judd Donald Judd, Untitled, 1968. Stainless steel and plexiglass, 33 × 68 × 48 in. (83.8 × 172.7 × 121.9 cm). Whitney Museum of American Art, New York

Donald Judd (1928 – 1994) & Minimalism

What is this love of simplicity that gave us the great barren art form of minimalism and its regressive culmination in the blankness of a simpleton? The real master it serves is industry because simple is just cheaper to make = a straight line is easier to copy = a dull brain is easier to rule.

Minimalism or art that attains purity through simplification, (which is pretty pretentious if you ask me) is in grave danger of making that sorrowful architectural mistake called modernization, which banished the gothic arch, the most important design since the pyramids, replacing it with the skyscraper and its warren of little square rooms—replacing the collective gathering in the great hall with privacy. Jails use the same motif of separation—divide and conquer. People do go mad trapped in a box—Donald Judd’s box is solitary confinement from without, which is about as pure as a hair shirt.

There are constructions that are sublime: the Gothic Arch, the pyramid, the Peruvian Lintel, all doorways to the jungle of the mind of a God who doesn’t speak our language- but the box—unless it’s holding up my drink and the New Yorker—is a hideously inorganic shape with connotations that are anything but pure. It’s menacing and closed with an inside that is unknown, either the beginning of a horror movie or the curses Pandora released. Alchemists called the circle infinity, from the shape of ancient planets to our tiny modern cell. The Tibetans say the triangle is energy, the arrow of man’s intent or reversed, the depth of female emotions. But they labeled as Brute Force the box—Judd’s favorite thing to make and my least favorite thing to see.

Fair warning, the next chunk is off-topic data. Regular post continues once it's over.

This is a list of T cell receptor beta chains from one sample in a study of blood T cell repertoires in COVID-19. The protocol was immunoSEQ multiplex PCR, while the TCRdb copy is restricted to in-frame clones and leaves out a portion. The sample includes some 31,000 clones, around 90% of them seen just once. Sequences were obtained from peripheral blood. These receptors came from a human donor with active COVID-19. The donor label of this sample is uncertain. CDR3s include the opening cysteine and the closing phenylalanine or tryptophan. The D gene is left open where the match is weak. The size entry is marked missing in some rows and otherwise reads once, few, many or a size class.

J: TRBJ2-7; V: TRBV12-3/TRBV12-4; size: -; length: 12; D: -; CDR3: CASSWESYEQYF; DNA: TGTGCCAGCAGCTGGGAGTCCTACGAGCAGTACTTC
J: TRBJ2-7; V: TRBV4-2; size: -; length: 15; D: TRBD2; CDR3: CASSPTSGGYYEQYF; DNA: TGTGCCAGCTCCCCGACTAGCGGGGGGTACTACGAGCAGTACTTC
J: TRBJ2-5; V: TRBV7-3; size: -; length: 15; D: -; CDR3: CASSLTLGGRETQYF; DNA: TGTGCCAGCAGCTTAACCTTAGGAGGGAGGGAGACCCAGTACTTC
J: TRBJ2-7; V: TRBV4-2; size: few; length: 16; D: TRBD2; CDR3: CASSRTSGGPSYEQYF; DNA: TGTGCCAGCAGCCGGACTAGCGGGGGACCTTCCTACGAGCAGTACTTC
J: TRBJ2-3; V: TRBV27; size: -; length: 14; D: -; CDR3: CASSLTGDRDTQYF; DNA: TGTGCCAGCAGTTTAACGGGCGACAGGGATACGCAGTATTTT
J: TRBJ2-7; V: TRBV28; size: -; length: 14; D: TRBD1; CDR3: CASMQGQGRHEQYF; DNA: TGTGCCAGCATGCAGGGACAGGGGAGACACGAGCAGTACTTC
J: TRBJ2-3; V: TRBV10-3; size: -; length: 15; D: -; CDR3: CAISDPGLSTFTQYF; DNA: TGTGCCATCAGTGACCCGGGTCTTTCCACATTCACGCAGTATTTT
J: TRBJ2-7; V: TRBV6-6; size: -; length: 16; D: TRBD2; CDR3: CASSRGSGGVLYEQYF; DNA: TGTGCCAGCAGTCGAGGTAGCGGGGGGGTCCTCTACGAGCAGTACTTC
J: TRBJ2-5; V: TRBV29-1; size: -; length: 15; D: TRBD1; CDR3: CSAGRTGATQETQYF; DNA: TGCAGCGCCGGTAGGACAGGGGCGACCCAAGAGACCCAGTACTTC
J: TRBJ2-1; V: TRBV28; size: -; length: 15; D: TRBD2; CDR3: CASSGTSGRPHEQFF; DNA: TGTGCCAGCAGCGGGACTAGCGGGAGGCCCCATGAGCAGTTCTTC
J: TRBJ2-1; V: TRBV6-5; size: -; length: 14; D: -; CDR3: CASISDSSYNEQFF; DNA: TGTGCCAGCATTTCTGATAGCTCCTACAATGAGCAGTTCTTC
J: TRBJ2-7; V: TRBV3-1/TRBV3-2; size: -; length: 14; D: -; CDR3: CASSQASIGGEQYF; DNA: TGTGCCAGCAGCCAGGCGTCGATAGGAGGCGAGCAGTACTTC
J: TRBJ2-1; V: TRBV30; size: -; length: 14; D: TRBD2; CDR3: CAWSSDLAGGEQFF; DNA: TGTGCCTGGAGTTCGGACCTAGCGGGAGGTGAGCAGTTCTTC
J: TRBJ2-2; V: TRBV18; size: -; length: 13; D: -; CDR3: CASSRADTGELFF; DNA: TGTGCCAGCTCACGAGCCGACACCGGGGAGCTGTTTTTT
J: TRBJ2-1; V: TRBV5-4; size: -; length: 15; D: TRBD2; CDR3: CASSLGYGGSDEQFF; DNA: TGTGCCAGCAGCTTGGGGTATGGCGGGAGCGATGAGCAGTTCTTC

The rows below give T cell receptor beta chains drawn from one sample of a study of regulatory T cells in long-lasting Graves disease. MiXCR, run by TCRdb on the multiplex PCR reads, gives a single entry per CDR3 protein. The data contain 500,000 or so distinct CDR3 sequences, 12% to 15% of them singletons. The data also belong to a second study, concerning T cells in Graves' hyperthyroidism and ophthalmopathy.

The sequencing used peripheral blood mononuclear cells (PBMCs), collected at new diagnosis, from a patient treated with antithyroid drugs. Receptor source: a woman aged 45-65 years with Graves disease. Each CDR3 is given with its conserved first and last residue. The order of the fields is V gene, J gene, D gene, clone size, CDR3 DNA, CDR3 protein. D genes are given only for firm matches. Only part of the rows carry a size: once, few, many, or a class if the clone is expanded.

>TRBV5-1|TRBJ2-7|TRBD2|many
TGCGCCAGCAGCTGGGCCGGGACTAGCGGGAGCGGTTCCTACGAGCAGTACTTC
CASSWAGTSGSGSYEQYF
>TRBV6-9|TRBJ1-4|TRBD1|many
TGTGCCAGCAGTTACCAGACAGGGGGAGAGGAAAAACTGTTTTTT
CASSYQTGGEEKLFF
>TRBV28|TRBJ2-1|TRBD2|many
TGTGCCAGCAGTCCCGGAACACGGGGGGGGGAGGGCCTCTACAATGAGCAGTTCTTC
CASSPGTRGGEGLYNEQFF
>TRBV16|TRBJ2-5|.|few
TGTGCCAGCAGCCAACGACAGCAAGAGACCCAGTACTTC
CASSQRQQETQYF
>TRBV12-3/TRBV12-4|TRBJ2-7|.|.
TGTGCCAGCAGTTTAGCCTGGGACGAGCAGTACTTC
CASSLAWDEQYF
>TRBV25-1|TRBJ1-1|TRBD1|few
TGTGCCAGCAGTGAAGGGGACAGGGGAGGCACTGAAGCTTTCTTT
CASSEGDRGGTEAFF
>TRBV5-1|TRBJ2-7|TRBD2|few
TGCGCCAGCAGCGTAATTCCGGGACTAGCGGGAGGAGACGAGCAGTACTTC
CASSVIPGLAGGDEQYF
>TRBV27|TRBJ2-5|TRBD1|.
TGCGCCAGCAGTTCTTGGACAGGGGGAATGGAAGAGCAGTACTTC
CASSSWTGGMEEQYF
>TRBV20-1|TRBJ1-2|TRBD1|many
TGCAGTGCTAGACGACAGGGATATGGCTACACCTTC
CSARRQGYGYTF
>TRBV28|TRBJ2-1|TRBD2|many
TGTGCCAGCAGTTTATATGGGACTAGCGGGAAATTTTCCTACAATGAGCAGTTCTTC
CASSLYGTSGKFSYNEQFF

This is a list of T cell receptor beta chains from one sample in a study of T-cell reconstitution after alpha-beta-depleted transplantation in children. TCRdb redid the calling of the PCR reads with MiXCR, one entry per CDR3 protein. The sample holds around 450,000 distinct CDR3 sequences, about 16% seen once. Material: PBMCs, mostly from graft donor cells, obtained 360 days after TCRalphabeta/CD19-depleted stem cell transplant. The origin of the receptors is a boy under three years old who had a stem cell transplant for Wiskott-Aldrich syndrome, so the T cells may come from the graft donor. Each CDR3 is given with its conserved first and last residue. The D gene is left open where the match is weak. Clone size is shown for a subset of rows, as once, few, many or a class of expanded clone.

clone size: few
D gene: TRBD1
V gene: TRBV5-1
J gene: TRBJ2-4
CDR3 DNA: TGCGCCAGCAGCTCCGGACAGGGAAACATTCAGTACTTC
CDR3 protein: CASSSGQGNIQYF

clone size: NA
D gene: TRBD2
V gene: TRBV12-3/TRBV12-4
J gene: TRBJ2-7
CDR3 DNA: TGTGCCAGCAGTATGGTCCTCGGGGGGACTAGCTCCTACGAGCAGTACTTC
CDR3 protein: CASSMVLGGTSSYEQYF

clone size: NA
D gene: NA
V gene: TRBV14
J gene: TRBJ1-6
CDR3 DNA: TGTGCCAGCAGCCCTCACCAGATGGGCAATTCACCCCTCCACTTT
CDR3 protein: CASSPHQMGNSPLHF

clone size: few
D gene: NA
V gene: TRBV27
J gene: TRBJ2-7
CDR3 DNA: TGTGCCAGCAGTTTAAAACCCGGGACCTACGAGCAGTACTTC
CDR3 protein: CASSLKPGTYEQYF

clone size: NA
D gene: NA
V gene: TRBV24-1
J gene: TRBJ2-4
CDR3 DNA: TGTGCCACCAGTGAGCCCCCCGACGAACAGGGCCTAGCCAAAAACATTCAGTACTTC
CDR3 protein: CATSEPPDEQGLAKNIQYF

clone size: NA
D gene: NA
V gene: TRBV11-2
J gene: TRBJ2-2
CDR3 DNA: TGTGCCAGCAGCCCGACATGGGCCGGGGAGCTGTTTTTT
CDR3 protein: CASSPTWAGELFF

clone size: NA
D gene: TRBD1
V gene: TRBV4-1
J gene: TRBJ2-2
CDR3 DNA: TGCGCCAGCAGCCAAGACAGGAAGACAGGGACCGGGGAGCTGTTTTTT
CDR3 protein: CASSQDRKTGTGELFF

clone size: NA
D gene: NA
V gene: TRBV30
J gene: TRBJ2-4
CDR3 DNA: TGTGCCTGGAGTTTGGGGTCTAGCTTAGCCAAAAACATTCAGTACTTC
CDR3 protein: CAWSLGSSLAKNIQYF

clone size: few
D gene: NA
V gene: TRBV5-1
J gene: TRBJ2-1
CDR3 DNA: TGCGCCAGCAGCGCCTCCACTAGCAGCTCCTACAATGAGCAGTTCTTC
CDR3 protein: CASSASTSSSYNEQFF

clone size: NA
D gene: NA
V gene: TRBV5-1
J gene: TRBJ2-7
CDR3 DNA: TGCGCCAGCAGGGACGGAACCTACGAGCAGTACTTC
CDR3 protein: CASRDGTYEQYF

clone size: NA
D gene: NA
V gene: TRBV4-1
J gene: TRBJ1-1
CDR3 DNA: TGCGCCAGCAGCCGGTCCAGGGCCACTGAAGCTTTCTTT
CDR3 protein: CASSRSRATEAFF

Man considers the square superior because he invented it, but as an object, the straight line is static whereas nature’s curve grows and is reborn. The right angle can build, but construction and its desire to out last, to remain forever, continues perversely until finally nature’s vines crumble it. When growth walks with death do we smile with tears? But lets talk about art and the increasing stupefying of its audience. The Color Field painters have the audacity to say that we are moved looking at nothing but red paint, that they have, through simplification, accomplished the sublime. We are told it is what we bring to the art: So, Mr. Judd, does your row of boxes symbolize our progress from birthday presents to the final box or coffin? No it means a row of boxes, you fool, can’t you see how they are altering gallery space?

There is something wrong with being asked to contemplate something as lifeless as a steel box. Are we morons that we must stare at the same square block I had to contemplate in nursery school? Is the concept of beauty or emotional balance just too complicated for us? Are we so afraid of making a mistake, we would rather stare at a square dot?

Artillery Magazine Vol 7 Issue 3 Jan-Feb 2013

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